Clive James: ‘I’ve got a lot done since my death’
Two years after reports suggesting his imminent death, Clive James still has plenty of life left in him. Ahead of a new collection of poetry next month, the polymath and former Observer TV critic discusses the poems written to his wife, his place in history and ‘dying by inches’
When Clive James, who is 75 and in poor health, says “the end is nigh, but not that nigh”, he’s defying gravity, as usual. It’s something he’s got rather good at lately.
About two years ago, prematurely, the world’s media gave James the last rites: with valedictory interviews, hushed bulletins, sombre satellite appearances, and Australian TV anchors flying to his doorstep. “My obituaries were so fabulous,” he twinkles in an opening gambit, “I felt more or less obliged to walk the plank.” .....
That was a dark season for a writer who instinctively prefers to shine. When we met in 2013, he was living in a kind of internal exile, from family, from wellbeing, and even from his beloved mother country. Darkest of all, he was putting the finishing touches to a translation of The Divine Comedy while suffering a fate that Dante might plausibly have inflicted on a recent admission to one of hell’s training circles: leukaemia, emphysema, and a mixed bag of carcinomas.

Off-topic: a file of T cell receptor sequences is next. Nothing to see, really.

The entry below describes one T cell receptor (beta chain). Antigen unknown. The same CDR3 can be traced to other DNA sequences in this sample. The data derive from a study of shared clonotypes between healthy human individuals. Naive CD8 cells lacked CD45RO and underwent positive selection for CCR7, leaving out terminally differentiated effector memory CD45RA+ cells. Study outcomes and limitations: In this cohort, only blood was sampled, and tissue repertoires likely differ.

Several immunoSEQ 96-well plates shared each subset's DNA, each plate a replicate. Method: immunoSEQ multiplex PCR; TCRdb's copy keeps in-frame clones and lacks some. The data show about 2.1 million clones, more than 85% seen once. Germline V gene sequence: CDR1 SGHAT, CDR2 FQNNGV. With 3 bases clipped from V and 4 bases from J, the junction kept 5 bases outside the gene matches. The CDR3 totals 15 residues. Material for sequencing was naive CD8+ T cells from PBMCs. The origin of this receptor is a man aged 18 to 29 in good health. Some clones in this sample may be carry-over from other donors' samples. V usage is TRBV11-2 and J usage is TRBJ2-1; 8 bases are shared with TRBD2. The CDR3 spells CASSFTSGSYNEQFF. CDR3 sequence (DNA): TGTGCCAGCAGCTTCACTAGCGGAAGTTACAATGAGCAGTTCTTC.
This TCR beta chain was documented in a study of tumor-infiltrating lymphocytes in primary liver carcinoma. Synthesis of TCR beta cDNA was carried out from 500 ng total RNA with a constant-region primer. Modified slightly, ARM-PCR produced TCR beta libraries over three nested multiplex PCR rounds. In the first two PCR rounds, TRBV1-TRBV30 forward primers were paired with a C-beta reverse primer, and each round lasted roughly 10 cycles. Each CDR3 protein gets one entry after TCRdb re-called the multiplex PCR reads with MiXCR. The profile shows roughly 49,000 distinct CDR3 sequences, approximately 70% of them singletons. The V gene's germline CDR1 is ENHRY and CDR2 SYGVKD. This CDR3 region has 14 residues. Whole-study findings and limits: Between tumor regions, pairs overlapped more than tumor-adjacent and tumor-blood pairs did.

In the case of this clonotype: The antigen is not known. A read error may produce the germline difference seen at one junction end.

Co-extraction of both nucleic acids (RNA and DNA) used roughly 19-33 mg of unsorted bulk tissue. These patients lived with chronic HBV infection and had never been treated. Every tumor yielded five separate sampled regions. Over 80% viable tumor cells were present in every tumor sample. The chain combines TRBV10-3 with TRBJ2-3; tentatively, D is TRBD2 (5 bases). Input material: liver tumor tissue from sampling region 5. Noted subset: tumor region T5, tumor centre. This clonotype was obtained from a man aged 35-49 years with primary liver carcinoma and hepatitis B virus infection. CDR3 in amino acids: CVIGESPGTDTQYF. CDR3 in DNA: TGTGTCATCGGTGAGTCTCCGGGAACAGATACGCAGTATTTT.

With a new book of poems in the offing,[Sentenced to Life} the conversation defaulted to his afterlife, a subject he treats with characteristically sardonic merriment. “I’ve got a lot done since my death,” he says.......As well as publishing his verse translation of The Divine Comedy and a collection of essays, Poetry Notebook: 2006-2014 (Picador), with another volume in the works, he has made so many “farewell appearances” (first in London and then at the Cambridge Union) that his friend, PJ O’Rourke, has advised him to “soft-pedal this death’s door stuff because people will get impatient”.
Breaking cover in the closing poem of this collection, he admits himself to be “dying by inches”. This, more than the ironic bravura of his latest platform appearances, seems to represent the real Clive James, a writer whose commanding voice contains a constant variety of colour and tone. Regretting his frailty, he has become, he says, “the echo of the man you knew”. Momentarily sombre, he agrees that death, as much as love, is the true lyric inspiration. “I think I’m writing better now than I ever did. That’s where lyricism comes from. The love lyric is always full of approaching sadness.”
From his poem Event Horizon
What is it worth, then, this insane last phasePosted by Jill Fallon at January 6, 2016 1:43 PM | Permalink
When everything about you goes downhill?
This much: you get to see the cosmos blaze
And feel its grandeur, even against your will,
As it reminds you, just by being there,
That it is here we live, or else nowhere.